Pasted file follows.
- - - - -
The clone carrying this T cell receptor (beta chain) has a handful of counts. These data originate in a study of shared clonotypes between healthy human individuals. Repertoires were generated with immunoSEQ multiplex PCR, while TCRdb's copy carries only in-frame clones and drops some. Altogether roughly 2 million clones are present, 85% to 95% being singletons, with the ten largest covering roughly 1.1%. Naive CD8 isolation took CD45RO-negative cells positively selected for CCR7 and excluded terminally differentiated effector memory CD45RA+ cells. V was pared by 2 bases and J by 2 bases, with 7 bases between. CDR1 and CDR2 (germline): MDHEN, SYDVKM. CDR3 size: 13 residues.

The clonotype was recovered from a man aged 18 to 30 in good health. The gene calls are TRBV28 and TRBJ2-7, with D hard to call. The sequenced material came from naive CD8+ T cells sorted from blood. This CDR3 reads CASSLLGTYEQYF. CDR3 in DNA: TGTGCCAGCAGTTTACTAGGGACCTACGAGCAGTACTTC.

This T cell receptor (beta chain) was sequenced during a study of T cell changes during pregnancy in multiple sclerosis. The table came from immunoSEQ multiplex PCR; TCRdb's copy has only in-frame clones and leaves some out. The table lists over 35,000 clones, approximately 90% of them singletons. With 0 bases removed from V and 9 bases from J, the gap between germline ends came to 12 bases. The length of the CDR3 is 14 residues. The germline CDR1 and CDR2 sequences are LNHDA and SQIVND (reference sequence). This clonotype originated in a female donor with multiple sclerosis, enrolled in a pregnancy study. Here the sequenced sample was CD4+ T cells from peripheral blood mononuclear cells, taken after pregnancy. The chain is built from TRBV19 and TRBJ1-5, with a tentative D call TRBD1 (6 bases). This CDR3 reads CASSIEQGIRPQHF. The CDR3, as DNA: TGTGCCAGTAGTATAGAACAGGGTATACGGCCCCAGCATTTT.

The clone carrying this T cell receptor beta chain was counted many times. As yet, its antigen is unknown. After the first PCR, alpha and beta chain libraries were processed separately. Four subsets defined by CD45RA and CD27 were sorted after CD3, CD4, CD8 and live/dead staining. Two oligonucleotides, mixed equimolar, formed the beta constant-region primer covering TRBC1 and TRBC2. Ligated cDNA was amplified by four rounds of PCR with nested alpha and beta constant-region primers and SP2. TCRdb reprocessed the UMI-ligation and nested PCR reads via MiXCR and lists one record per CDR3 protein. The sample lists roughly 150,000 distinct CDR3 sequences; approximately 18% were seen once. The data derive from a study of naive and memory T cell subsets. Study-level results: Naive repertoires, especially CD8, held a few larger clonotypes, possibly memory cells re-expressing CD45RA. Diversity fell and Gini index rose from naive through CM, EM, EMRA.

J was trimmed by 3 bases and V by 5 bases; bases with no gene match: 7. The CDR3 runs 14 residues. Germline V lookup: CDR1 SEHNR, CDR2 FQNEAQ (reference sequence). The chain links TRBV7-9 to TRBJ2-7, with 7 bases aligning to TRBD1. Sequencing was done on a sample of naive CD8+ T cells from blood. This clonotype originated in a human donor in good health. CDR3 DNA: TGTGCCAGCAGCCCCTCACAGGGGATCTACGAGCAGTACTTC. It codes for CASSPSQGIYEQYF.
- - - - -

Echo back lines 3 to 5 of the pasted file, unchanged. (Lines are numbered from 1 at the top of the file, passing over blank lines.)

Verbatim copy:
This T cell receptor (beta chain) was sequenced during a study of T cell changes during pregnancy in multiple sclerosis. The table came from immunoSEQ multiplex PCR; TCRdb's copy has only in-frame clones and leaves some out. The table lists over 35,000 clones, approximately 90% of them singletons. With 0 bases removed from V and 9 bases from J, the gap between germline ends came to 12 bases. The length of the CDR3 is 14 residues. The germline CDR1 and CDR2 sequences are LNHDA and SQIVND (reference sequence). This clonotype originated in a female donor with multiple sclerosis, enrolled in a pregnancy study. Here the sequenced sample was CD4+ T cells from peripheral blood mononuclear cells, taken after pregnancy. The chain is built from TRBV19 and TRBJ1-5, with a tentative D call TRBD1 (6 bases). This CDR3 reads CASSIEQGIRPQHF. The CDR3, as DNA: TGTGCCAGTAGTATAGAACAGGGTATACGGCCCCAGCATTTT.

The clone carrying this T cell receptor beta chain was counted many times. As yet, its antigen is unknown. After the first PCR, alpha and beta chain libraries were processed separately. Four subsets defined by CD45RA and CD27 were sorted after CD3, CD4, CD8 and live/dead staining. Two oligonucleotides, mixed equimolar, formed the beta constant-region primer covering TRBC1 and TRBC2. Ligated cDNA was amplified by four rounds of PCR with nested alpha and beta constant-region primers and SP2. TCRdb reprocessed the UMI-ligation and nested PCR reads via MiXCR and lists one record per CDR3 protein. The sample lists roughly 150,000 distinct CDR3 sequences; approximately 18% were seen once. The data derive from a study of naive and memory T cell subsets. Study-level results: Naive repertoires, especially CD8, held a few larger clonotypes, possibly memory cells re-expressing CD45RA. Diversity fell and Gini index rose from naive through CM, EM, EMRA.

J was trimmed by 3 bases and V by 5 bases; bases with no gene match: 7. The CDR3 runs 14 residues. Germline V lookup: CDR1 SEHNR, CDR2 FQNEAQ (reference sequence). The chain links TRBV7-9 to TRBJ2-7, with 7 bases aligning to TRBD1. Sequencing was done on a sample of naive CD8+ T cells from blood. This clonotype originated in a human donor in good health. CDR3 DNA: TGTGCCAGCAGCCCCTCACAGGGGATCTACGAGCAGTACTTC. It codes for CASSPSQGIYEQYF.